两种思维 = 一件作品,两种张力 = 一种和谐




在颜磊个展《追光二人组》(sparkling double)中,颜磊将涂鸦喷绘与CRYSTALLIZEDÔ – 施华洛世奇元素两种语言形式独特地融汇在一起。为表现两种形式共同的元素及其各自所有内涵,根据对产生意象的阐释和再阐释,反映出两种艺术形式的相互参照以及文本的交互。


















展览最后一部分只有两件作品,但却是采用CRYSTALLIZEDÔ – 施华洛世奇元素精工制作的雕塑作品。


十字的形状由四个单词组成:SEX, SPEED, SUCK, SHOW(分别为性爱、速度、吮吸和显示)-四个单词由中间一个大大的S连在一起。传统的肖像画法只在宗教作品中使用,但现在已普遍用于大众文化之中,此件作品就将传统的肖像画法与艺术家自己独有的理念“永恒价值”有机融合在一起,“永恒价值”是颜磊采用CRYSTALLIZEDÔ – 施华洛世奇元素提出的一个口号。整件作品采用CRYSTALLIZEDÔ – 施华洛世奇元素制作,在由雕塑后部射出的一道红光映衬下,愈显光彩夺目。当前人们普遍认为当今社会是个自我表现的社会,我们都是社会中的一分子,而本件雕塑作品,吸引了如此众多的注意力,也许让人从另一角度来思考这个问题吧。


另一件作品只是一件带有四个采用CRYSTALLIZEDÔ – 施华洛世奇元素的四个单词的一面心形镜子,背光打着霓虹光束。此件作品正好补衬上一件雕塑,站在心形镜子前,人在镜中的影子正好让人反思理想与现实的问题。合在一起,两件雕塑作品让人产生一种难以名状的感觉,却又让人感觉无比美丽。


双重性统一性,最初由阿斯彭美术馆总监及首席策展人Heidi Zuckerman Jacobson提出,但却深深融入颜磊的创作思想之中,并在此次展览中得以充分展示。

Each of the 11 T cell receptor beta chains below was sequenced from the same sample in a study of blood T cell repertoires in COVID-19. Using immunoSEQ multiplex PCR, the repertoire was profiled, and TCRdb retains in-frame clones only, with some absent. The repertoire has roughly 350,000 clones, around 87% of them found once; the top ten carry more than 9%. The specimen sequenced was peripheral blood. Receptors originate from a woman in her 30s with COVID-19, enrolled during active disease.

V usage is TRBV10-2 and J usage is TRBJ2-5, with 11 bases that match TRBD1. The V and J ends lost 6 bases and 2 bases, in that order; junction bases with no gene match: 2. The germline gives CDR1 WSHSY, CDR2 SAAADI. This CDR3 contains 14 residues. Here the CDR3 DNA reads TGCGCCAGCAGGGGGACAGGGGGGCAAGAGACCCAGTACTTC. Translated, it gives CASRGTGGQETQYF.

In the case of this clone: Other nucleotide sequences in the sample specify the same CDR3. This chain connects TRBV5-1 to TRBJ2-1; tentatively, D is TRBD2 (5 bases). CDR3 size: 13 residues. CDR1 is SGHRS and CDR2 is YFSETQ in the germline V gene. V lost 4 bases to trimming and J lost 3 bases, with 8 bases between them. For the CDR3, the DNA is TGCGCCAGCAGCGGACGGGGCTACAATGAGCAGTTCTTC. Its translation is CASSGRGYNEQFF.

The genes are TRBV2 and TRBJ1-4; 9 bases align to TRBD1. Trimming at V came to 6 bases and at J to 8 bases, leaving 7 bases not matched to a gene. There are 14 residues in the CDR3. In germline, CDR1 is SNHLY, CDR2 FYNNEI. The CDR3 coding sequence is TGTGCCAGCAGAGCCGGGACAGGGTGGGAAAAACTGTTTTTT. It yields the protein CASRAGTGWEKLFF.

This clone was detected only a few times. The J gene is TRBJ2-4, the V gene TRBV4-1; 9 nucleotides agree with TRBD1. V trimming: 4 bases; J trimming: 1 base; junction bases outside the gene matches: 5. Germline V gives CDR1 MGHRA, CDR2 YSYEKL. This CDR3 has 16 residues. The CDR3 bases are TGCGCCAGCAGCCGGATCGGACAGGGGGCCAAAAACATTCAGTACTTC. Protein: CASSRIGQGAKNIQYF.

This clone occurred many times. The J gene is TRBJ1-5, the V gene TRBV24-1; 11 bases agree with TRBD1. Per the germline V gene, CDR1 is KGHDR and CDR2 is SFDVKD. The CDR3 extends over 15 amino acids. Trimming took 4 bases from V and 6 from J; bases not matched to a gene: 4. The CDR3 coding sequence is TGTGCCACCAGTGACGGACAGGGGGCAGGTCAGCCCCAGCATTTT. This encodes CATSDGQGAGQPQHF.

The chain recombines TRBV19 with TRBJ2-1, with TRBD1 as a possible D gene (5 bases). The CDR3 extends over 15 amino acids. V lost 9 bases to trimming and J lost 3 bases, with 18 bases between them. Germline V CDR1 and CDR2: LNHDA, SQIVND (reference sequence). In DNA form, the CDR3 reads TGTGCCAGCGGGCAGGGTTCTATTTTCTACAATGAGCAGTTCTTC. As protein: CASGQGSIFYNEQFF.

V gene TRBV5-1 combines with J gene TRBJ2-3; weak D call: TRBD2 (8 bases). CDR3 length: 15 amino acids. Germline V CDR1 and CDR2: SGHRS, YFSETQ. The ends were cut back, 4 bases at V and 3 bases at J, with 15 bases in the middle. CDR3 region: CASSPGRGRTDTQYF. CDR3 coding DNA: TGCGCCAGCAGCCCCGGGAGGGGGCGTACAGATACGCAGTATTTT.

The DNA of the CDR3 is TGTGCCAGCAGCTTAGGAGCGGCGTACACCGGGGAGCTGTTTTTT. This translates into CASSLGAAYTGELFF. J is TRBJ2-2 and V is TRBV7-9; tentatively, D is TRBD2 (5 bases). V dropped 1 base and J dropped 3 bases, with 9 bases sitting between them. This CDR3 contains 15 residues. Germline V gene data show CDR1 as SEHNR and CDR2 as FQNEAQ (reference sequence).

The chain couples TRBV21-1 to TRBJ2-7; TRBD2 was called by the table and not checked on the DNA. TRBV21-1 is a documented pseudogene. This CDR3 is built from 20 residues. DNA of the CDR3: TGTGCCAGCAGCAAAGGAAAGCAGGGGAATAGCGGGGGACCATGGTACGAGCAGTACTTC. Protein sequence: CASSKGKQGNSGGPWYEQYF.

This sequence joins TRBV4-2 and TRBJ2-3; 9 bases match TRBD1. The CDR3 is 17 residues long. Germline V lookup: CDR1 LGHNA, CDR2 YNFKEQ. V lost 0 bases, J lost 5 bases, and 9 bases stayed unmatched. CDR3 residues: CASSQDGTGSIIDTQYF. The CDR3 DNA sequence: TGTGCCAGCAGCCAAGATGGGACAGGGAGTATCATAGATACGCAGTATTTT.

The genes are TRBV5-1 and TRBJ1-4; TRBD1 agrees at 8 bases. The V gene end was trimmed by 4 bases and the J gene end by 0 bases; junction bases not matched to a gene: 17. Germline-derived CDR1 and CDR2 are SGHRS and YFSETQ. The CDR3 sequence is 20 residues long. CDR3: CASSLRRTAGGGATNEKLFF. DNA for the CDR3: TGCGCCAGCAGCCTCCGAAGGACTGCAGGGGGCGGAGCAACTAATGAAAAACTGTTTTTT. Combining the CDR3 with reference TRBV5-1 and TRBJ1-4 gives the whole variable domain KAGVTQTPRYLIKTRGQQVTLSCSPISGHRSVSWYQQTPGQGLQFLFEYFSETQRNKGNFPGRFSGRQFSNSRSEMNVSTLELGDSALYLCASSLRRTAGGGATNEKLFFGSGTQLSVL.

1 当时,劳森伯格说服威廉 德 库宁给他一张画,劳森伯格将之涂抹后作为其自己的作品展出。劳森伯格坚持声称这是他自己的作品,这并非出于个人纠葛而是一种尊敬的姿态;时至今日,他的这一行为仍能引起激烈的讨论:关于艺术家在自由表达时如何平衡与既有艺术系统之间的关联。

2 摘自2006年《追光》香港展览的画册中的一篇访谈。


Two minds = one work, two tensions = one rapport.


Collaborations take up a vital position in visual art since the early 50s where we have the famous case of Robert Rauschenberg‘s 1953 Erased de Kooning Drawing.1 While we have artists grouping together to collate common interest and ideas to express an artistic agenda, there are also individuals who are drawn to a particular cause to take on realities that exist within the visual art arena. Through the act of collaborating, the association of individuals begin to interconnect, deriving differences and similarities in narratives and modes of expression.